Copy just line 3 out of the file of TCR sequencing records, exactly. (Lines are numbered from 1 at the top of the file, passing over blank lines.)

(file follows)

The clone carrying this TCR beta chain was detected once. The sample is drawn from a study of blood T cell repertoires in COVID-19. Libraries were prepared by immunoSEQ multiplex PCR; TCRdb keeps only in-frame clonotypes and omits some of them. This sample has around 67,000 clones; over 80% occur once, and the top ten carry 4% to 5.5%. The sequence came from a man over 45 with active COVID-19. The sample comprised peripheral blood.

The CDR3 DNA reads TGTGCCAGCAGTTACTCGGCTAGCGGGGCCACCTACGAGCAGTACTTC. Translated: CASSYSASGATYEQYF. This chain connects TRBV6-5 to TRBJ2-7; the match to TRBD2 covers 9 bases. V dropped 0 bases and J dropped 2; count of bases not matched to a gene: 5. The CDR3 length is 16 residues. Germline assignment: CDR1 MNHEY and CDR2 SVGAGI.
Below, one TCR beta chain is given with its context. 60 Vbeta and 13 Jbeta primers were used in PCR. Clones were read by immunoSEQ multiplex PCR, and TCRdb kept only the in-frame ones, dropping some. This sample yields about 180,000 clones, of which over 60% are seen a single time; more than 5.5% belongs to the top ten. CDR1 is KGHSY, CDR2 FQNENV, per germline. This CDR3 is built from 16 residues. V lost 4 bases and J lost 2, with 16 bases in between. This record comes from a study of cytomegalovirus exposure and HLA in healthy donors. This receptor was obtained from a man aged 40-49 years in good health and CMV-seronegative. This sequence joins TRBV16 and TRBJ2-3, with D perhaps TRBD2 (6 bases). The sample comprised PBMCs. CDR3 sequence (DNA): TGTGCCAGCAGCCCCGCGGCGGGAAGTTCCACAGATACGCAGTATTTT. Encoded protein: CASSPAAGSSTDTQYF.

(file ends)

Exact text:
Below, one TCR beta chain is given with its context. 60 Vbeta and 13 Jbeta primers were used in PCR. Clones were read by immunoSEQ multiplex PCR, and TCRdb kept only the in-frame ones, dropping some. This sample yields about 180,000 clones, of which over 60% are seen a single time; more than 5.5% belongs to the top ten. CDR1 is KGHSY, CDR2 FQNENV, per germline. This CDR3 is built from 16 residues. V lost 4 bases and J lost 2, with 16 bases in between. This record comes from a study of cytomegalovirus exposure and HLA in healthy donors. This receptor was obtained from a man aged 40-49 years in good health and CMV-seronegative. This sequence joins TRBV16 and TRBJ2-3, with D perhaps TRBD2 (6 bases). The sample comprised PBMCs. CDR3 sequence (DNA): TGTGCCAGCAGCCCCGCGGCGGGAAGTTCCACAGATACGCAGTATTTT. Encoded protein: CASSPAAGSSTDTQYF.